Because Moses overheard certain Israelites scoffing behind his back, saying, “See the back of the neck of this son of Amram [how fat it is].” To which his friend retorted: “What! Do you expect a man in charge of the construction of the Tabernacle not to be rich?” When Moses heard all this, he said, “I vow, as you live, that as soon as the Tabernacle is completed, I will give you an account of everything.”Therefore, according to the rabbis, Moses, Bezalel and Oholiab kept their books open to allow any Israelite to examine them, to keep them from any suspicion.
As stated above, Exodus 36: 5-7 indicates that, unlike in Washington DC today, the Israelite government in the Sinai enjoyed a surplus of funds. The rabbis recounted in Exodus Rabbah that Moses went to God and asked, "What is to be done with the surplus contributions?" God instructed Moses to spend these surplus funds by building a synagogue inside the portable Temple, where people could pray as well a bring and watch the animal sacrifices. (You may be thinking: synagogues didn't exist until 1,000 or more years later, but this stuff is not to be taken literally.) When the synagogue was completed, Moses, ledgers in hand, assembled the Israelites and publicly accounted for the expenditure of the surplus funds.
Elsewhere in the Talmud, the Mishnah, Shekalim 3:2, states:
Temple officials who withdraw money from the funds of the Temple may not enter the Temple treasury with garments containing pockets, nor wearing shoes or even sandals . . . lest he become poor and people say, "Because of the sin of stealing from the Temple Treasury, he has been punished by poverty." Or, lest he become rich, and people say, "He has become rich by stealing from the Temple Treasury!"And the Talmud also describes, at Yoma 38a, how the Garmu family, which baked the bread that was offered in the Temple, never allowed their children to enjoy any of the bread they baked, so that no one would accuse them of profiting from their position as the Temple bakers. And, similarly, the Avtinas family, which prepared and mixed the spices for the Temple incense, never allowed their daughters to wear perfume, even as brides, so no one would suspect that they were profiting from their position as the Temple incense makers.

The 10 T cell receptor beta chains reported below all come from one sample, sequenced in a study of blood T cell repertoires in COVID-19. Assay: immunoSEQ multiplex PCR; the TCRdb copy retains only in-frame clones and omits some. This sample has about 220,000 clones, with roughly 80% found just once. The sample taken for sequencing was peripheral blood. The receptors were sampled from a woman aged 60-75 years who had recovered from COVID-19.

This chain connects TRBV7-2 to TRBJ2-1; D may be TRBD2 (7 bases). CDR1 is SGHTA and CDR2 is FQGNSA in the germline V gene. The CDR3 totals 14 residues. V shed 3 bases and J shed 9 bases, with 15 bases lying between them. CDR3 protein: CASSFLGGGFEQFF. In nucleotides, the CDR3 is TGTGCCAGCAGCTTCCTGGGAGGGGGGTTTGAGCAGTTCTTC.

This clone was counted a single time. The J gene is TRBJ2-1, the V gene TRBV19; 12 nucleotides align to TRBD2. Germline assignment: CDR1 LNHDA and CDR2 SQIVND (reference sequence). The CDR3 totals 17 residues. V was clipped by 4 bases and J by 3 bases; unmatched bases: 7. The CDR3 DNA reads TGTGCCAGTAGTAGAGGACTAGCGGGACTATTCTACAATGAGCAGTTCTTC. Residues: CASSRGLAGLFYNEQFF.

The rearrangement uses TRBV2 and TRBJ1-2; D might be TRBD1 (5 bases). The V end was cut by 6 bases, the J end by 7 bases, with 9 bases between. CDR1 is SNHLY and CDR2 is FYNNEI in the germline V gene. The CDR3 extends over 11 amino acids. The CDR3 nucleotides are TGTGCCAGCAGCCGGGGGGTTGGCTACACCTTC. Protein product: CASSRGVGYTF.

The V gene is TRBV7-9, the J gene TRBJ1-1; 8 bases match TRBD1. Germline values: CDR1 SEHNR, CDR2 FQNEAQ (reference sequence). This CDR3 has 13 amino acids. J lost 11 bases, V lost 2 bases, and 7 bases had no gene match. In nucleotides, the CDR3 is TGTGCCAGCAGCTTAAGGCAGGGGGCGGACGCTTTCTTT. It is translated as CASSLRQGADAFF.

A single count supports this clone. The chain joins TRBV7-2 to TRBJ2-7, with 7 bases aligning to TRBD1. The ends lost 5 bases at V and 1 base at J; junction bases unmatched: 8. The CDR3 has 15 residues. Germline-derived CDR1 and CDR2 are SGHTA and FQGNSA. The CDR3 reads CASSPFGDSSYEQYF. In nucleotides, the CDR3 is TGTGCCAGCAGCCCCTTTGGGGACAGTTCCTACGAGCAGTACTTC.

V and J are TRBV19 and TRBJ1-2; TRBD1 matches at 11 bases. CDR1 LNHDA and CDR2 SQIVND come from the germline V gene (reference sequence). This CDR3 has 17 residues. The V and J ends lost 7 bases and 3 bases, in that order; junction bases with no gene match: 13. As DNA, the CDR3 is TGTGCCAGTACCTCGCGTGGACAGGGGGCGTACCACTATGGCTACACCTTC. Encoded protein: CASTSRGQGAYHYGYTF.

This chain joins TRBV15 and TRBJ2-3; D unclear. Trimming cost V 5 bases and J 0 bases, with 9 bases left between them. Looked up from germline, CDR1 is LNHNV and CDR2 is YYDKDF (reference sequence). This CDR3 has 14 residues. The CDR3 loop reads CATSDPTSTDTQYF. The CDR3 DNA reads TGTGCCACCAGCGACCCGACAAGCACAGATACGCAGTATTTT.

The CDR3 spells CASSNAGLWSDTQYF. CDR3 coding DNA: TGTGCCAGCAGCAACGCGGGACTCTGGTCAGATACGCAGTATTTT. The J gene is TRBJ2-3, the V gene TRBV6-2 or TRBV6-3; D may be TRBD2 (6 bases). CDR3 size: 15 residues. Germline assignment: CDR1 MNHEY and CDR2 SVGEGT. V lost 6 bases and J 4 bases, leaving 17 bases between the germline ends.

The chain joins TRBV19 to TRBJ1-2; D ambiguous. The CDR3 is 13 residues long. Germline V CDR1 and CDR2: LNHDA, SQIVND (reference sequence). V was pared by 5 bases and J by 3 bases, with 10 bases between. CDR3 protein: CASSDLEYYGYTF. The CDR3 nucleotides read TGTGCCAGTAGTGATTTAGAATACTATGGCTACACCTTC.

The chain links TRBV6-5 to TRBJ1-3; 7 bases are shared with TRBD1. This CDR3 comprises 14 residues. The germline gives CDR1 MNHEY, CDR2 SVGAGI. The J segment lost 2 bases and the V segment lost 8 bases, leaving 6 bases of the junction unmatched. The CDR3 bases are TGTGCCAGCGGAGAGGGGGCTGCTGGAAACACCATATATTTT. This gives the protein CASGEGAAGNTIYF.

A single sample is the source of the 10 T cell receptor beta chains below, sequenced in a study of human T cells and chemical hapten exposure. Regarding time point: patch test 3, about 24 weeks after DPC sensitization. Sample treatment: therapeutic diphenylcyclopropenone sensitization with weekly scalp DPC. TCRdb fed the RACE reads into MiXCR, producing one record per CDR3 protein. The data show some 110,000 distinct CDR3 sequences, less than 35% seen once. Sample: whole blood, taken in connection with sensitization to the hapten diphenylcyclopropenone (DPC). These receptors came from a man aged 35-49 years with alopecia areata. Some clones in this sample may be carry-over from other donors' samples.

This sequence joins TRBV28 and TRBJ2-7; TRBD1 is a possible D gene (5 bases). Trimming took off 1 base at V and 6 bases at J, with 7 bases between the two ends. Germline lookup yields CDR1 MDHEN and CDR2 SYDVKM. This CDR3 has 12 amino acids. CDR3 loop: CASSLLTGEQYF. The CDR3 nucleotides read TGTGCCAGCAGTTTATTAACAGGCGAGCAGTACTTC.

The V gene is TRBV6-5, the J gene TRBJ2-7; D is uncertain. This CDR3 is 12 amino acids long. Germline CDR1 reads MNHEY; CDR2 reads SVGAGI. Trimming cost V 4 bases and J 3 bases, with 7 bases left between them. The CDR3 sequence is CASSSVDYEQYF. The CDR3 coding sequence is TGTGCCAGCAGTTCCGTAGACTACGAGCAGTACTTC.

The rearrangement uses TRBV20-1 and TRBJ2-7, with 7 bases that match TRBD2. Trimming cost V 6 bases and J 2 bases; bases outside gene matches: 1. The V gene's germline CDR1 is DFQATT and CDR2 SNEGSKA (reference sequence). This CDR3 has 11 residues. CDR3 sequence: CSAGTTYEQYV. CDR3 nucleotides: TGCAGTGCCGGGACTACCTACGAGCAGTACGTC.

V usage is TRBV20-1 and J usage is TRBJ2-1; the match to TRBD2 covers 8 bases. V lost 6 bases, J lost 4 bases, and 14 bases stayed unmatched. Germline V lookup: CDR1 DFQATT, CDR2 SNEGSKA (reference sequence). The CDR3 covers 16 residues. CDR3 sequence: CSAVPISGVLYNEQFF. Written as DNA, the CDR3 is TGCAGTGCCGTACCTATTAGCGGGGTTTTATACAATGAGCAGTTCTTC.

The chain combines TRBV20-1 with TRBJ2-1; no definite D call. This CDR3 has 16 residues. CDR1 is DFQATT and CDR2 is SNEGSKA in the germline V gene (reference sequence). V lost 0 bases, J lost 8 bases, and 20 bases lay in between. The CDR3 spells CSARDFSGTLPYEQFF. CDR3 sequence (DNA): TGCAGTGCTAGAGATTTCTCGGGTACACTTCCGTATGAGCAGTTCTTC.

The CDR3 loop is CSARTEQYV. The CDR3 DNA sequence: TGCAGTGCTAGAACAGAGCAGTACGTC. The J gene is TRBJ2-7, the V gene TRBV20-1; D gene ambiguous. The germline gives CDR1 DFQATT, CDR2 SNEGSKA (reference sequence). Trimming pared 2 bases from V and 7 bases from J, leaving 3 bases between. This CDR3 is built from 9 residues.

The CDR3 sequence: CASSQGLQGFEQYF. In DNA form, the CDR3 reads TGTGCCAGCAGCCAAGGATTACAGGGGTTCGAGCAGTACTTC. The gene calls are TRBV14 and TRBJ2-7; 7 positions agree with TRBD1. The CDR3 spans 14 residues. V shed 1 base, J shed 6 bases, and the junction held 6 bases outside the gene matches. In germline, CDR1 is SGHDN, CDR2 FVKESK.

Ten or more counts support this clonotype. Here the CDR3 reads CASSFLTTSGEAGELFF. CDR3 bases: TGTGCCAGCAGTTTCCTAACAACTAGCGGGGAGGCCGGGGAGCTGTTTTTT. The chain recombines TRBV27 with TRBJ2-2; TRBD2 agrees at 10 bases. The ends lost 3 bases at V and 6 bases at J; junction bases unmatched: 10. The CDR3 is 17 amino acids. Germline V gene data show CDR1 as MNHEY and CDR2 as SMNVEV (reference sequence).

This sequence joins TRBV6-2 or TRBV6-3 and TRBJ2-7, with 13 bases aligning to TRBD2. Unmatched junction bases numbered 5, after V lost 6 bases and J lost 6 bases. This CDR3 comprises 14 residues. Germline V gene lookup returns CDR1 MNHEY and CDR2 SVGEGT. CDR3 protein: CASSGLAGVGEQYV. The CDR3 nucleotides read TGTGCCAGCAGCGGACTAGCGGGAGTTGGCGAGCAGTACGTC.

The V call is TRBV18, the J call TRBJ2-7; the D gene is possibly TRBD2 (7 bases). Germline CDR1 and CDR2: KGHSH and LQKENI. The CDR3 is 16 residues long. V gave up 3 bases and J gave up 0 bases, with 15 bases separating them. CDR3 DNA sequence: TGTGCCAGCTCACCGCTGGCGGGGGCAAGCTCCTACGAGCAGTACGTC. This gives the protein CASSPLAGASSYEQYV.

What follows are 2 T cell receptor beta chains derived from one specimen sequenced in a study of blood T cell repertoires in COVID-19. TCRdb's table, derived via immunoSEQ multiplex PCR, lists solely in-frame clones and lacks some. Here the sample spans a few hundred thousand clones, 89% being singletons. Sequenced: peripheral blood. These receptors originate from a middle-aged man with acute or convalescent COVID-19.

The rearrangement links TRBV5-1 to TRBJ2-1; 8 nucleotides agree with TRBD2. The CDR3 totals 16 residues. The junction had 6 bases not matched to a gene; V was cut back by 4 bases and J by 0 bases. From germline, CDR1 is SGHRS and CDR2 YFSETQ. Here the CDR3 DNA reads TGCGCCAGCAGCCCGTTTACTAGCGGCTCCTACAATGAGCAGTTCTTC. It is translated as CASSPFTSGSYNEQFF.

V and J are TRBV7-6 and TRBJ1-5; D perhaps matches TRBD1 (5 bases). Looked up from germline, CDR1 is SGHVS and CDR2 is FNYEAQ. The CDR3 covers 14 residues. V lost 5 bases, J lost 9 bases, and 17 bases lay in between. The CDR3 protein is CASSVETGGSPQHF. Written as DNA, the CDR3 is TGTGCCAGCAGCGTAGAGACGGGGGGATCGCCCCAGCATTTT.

So, what can we learn from these final chapters of Exodus, chapters that, on the surface, appear to be quite tedious?
First, there are community needs that the individual cannot provide. Building for the benefit of the community requires the contribution of all in the community, based on which each member of the community can afford. The rich must give more, the middle class less, and the poor may well need the assistance of a portion of the funds collected. In other words, progressive taxation - a taxation system we used to have in the United States but, today, not so much.
And, second, the government must be open as to how our tax dollars are spent. Just as Moses did not have a secret slush fund, there should be no secret appropriations today. And there should be no billionaires hiding behind the curtain pulling the strings of their puppets - puppets accountable to their billionaire masters but not to the rest of us.
And, third, government is the sum product of all of our citizens, rich, poor and middle class alike. It is the height of arrogance for Kennedy/Roberts/Alito/Scalia/Thomas to declare that the rich must have their tens of millions of dollars of "speech", who pay their bought and paid for legislators to suppress voting rights, and leave the rest of us to poke away on our keyboards in penniless futility.
What would Moses, and the rabbis, think of Citizens United? I suspect they would be outraged and angry.